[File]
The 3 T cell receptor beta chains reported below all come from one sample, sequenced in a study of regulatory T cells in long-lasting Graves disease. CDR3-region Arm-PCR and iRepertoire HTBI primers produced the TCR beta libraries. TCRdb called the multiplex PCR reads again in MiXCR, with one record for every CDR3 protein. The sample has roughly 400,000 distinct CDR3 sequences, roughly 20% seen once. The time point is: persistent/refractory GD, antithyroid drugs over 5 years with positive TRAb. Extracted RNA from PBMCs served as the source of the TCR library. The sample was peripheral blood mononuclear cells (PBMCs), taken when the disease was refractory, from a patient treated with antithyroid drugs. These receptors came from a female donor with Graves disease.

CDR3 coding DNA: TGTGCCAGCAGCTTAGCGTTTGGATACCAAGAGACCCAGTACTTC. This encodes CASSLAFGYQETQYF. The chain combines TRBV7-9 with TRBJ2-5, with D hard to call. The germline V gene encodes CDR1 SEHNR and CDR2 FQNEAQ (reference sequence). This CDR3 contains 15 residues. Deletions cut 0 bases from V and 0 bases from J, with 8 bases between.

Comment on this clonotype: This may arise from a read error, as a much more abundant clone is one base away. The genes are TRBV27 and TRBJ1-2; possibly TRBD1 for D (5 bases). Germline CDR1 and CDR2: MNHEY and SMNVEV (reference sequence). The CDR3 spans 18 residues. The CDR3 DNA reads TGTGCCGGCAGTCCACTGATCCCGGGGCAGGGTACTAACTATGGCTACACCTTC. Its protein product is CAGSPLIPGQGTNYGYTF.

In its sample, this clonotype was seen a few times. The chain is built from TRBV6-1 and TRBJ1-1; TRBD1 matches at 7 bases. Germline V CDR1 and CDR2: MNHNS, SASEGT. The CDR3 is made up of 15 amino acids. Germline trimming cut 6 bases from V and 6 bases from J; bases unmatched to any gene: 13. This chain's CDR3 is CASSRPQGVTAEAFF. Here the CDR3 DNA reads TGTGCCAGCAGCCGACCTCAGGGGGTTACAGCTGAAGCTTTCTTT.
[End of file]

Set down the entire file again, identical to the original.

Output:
The 3 T cell receptor beta chains reported below all come from one sample, sequenced in a study of regulatory T cells in long-lasting Graves disease. CDR3-region Arm-PCR and iRepertoire HTBI primers produced the TCR beta libraries. TCRdb called the multiplex PCR reads again in MiXCR, with one record for every CDR3 protein. The sample has roughly 400,000 distinct CDR3 sequences, roughly 20% seen once. The time point is: persistent/refractory GD, antithyroid drugs over 5 years with positive TRAb. Extracted RNA from PBMCs served as the source of the TCR library. The sample was peripheral blood mononuclear cells (PBMCs), taken when the disease was refractory, from a patient treated with antithyroid drugs. These receptors came from a female donor with Graves disease.

CDR3 coding DNA: TGTGCCAGCAGCTTAGCGTTTGGATACCAAGAGACCCAGTACTTC. This encodes CASSLAFGYQETQYF. The chain combines TRBV7-9 with TRBJ2-5, with D hard to call. The germline V gene encodes CDR1 SEHNR and CDR2 FQNEAQ (reference sequence). This CDR3 contains 15 residues. Deletions cut 0 bases from V and 0 bases from J, with 8 bases between.

Comment on this clonotype: This may arise from a read error, as a much more abundant clone is one base away. The genes are TRBV27 and TRBJ1-2; possibly TRBD1 for D (5 bases). Germline CDR1 and CDR2: MNHEY and SMNVEV (reference sequence). The CDR3 spans 18 residues. The CDR3 DNA reads TGTGCCGGCAGTCCACTGATCCCGGGGCAGGGTACTAACTATGGCTACACCTTC. Its protein product is CAGSPLIPGQGTNYGYTF.

In its sample, this clonotype was seen a few times. The chain is built from TRBV6-1 and TRBJ1-1; TRBD1 matches at 7 bases. Germline V CDR1 and CDR2: MNHNS, SASEGT. The CDR3 is made up of 15 amino acids. Germline trimming cut 6 bases from V and 6 bases from J; bases unmatched to any gene: 13. This chain's CDR3 is CASSRPQGVTAEAFF. Here the CDR3 DNA reads TGTGCCAGCAGCCGACCTCAGGGGGTTACAGCTGAAGCTTTCTTT.